I also love that there isn't any background music in this movie. All of the music that the audience hears can also be heard by the characters. It immerses the audience in the world of Rear Window more. When you are fully invested in a film, it can be a lot more suspenseful and a lot more mysterious.

And I'd say that this is the right way to do a slow-burn mystery. A slow-burn is when the mystery slowly builds to a head, giving you small bits of information every few minutes. This movie does it so well, giving you just enough information to increase your interest but not making the final reveals obvious.

And I'm not going to dive deep into this, but the performances and screenplay are great as well. The dialogue is very snappy along with being haunting, and some of the facial expressions from the actors are very good.

Negative Aspects

I don't have any huge problems with the film. I'd say that it does have the mark of a 50s movie. That can be good for some people. It won't work for others. And I think that this movie does not treat women well. Especially L.B. Jefferies. He is a complete jerk to his girlfriend, and it can be very uncomfortable.

I really don't like Jeff as a character. Even though he is our main protagonist, he is very selfish and rude. He's also being a pervert and spying on other people. He is not a likable character, and the only redeeming thing is Jimmy Stewart's performance. And being horrible to his girlfriend makes him borderline disgusting.

The film also doesn't really start up until thirty minutes in. The scenes are long, there's a lot of dialogue, and I think some of it could've been cut. It slows down the excitement and thrill of the film. You are tired by the time stuff starts to happen, and I think if the story was pushed into motion earlier, I would've liked the film better.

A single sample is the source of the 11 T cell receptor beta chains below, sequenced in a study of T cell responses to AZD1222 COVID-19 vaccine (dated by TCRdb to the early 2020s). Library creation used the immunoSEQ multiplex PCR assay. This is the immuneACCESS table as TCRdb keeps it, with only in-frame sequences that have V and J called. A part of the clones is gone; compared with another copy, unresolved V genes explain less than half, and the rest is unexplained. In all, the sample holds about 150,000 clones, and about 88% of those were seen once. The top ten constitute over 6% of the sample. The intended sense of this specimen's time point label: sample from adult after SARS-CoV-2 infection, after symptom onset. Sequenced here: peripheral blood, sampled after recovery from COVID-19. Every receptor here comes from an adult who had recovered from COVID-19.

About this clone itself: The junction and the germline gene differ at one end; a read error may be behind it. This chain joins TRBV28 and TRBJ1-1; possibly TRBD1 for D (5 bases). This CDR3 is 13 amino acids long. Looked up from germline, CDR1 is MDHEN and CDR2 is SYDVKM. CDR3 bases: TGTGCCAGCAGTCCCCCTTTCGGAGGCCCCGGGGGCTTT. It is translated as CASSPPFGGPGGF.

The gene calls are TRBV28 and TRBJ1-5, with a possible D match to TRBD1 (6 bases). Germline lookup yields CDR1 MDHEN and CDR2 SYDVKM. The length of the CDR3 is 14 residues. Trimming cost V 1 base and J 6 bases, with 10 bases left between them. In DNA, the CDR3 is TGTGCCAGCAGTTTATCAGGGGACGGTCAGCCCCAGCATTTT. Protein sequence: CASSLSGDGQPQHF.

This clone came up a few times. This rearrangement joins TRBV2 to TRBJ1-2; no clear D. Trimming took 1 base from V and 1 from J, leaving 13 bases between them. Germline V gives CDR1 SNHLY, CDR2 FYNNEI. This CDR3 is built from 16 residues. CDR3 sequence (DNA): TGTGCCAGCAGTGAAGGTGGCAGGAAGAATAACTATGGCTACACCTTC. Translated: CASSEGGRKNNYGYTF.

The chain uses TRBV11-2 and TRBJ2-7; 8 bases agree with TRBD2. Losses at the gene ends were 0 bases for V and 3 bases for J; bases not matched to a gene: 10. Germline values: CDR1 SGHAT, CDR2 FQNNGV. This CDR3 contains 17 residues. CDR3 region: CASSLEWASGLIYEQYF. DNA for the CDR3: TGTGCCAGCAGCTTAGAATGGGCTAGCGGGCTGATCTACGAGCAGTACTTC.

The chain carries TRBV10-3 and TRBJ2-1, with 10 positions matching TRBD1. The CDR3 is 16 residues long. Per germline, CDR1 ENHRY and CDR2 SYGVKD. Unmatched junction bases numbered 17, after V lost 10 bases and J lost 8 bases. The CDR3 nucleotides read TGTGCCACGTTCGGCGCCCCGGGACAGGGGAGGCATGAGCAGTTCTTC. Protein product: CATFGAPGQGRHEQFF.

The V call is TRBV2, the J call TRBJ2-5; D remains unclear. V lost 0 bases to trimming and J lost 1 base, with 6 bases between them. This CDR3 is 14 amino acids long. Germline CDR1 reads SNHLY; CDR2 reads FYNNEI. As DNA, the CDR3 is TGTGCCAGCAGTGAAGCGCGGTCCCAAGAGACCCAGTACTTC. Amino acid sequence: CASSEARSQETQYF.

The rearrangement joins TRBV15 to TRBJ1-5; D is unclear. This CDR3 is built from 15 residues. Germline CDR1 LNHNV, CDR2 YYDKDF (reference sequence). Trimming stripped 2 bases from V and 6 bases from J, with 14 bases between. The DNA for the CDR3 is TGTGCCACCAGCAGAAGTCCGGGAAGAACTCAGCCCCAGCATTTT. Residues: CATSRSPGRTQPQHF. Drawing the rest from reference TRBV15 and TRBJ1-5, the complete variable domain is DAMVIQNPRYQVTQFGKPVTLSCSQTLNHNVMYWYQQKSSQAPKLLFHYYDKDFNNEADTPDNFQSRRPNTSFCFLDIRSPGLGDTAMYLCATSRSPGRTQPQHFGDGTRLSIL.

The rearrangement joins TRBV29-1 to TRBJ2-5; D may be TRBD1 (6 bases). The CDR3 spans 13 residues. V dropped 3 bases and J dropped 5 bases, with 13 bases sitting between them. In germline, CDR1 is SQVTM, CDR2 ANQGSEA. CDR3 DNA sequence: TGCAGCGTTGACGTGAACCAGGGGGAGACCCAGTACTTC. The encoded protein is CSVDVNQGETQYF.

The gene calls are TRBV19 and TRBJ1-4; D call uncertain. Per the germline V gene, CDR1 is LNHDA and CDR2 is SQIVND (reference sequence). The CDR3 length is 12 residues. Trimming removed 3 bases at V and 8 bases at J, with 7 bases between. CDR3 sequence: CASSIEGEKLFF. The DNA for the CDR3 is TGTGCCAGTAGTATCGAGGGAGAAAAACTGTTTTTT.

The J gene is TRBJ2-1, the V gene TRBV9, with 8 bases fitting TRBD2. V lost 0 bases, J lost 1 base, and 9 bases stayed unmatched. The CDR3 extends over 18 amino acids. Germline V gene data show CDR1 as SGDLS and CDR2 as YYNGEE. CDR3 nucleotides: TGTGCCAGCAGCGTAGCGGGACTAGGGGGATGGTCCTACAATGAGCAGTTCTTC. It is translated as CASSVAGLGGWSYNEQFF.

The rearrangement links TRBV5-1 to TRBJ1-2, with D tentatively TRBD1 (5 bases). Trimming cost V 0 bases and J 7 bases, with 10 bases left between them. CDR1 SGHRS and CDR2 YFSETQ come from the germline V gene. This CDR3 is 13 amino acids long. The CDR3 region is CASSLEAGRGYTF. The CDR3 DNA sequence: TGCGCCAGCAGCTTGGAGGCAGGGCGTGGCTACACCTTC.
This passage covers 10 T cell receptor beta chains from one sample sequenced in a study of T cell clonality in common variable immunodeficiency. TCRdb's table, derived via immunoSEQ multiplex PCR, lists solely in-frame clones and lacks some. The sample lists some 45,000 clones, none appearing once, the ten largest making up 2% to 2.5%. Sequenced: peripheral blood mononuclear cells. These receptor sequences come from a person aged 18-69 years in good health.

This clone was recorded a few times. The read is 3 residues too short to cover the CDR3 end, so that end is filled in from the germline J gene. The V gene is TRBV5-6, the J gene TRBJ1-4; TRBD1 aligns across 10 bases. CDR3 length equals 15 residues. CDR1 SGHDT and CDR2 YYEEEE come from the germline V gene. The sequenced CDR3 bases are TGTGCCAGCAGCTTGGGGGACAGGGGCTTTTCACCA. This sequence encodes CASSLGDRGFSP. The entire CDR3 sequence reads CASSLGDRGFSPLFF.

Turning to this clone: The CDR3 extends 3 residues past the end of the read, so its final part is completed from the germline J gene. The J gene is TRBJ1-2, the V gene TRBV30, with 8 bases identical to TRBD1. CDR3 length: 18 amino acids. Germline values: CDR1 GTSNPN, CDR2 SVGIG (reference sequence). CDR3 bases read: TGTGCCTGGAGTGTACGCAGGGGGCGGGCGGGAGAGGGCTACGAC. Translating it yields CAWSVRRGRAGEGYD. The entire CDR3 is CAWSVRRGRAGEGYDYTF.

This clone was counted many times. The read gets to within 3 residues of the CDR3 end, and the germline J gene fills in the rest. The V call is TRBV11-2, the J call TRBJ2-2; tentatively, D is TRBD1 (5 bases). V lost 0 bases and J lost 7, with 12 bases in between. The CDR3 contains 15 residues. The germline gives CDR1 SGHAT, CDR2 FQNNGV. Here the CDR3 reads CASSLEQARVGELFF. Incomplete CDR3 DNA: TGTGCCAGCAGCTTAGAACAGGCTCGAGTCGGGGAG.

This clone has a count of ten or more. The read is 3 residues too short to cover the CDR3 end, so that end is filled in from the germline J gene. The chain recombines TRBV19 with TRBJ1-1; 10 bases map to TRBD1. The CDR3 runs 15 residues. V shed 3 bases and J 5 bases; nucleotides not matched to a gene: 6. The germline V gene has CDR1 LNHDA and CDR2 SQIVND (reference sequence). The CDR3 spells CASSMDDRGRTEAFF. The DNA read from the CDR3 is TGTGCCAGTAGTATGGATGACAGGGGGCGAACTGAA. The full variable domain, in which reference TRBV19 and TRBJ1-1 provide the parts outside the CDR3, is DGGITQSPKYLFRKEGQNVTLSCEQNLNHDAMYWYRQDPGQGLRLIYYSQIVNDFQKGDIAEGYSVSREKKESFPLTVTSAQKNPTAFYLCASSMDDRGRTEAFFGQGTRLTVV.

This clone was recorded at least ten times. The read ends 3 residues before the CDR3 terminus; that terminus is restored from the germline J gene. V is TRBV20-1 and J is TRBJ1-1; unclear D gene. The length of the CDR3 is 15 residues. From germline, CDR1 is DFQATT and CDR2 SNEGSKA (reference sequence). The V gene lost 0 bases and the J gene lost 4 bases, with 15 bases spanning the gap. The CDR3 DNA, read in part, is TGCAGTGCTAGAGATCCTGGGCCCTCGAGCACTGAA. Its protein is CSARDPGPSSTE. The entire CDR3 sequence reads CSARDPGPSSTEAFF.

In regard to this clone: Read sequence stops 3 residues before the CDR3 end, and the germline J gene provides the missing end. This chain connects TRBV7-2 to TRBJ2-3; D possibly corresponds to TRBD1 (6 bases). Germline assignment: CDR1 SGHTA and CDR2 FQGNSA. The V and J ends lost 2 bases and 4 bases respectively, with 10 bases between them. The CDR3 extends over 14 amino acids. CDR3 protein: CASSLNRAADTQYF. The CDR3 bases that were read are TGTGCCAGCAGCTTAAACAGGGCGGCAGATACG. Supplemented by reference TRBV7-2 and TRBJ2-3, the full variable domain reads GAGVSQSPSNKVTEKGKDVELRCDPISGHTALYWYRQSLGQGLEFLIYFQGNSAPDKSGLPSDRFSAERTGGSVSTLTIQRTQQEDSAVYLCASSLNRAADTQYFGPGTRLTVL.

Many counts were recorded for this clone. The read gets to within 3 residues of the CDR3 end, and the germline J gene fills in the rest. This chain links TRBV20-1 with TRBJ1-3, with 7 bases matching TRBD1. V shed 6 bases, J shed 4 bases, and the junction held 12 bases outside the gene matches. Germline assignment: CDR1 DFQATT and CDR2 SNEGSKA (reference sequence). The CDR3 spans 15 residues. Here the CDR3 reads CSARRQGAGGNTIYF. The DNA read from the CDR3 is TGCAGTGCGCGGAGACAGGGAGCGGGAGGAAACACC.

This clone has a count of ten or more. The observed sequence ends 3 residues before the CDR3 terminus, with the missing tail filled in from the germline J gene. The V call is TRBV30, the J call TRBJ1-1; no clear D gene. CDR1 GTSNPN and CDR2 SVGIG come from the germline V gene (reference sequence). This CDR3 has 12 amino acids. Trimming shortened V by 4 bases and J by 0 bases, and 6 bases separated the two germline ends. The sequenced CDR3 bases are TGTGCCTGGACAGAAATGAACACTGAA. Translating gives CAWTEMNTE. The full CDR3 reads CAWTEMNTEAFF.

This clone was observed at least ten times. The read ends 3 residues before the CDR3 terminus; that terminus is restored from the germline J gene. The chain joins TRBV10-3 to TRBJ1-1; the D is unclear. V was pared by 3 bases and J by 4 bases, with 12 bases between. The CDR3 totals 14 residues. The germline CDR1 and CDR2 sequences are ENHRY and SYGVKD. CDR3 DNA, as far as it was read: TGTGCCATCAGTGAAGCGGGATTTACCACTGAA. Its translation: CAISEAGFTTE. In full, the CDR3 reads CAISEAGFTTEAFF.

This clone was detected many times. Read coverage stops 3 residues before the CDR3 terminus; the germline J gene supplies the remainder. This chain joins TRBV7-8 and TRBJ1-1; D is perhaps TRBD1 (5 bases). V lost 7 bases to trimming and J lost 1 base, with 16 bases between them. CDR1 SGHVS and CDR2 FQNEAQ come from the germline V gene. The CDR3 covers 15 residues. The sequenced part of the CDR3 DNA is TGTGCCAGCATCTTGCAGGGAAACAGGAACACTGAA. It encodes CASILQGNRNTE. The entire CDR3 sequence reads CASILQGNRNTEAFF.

This isn't a negative, it's more of a mixed aspect, but this is a very stylized film. Cinephiles will love it and appreciate it, but the more average modern movie-goer may not like it. This is not a movie for everyone.

Final Score

Overall, Rear Window is a suspenseful and intense ride that has Hitchcock's name written all over it. Despite a touchy main character and a very slow beginning, it succeeds will the build up and payoff of tension.

I will give it a Savory rating. Age range is 8+.

Fun Factor: 8/10

Acting: 8.5/10

Characters: 8/10

Story: 9/10

Quality: 8.5/10

"Rear Window"

Directed by Alfred Hitchcock

Rated PG for disturbing themes and images, minor thematic elements

Released on September 1, 1954

1 hour and 53 minutes

Jimmy Stewart as L.B. "Jeff" Jefferies

Grace Kelly as Lisa Fremont

Thelma Ritter as Stella

Wendell Corey as Det. Lt. Thomas J. Doyle

Raymond Burr as Lars Thorwald

Judith Evelyn as Miss Lonelyhearts

Georgine Darcy as Miss Torso

Ross Bagdasarian as The Songwriter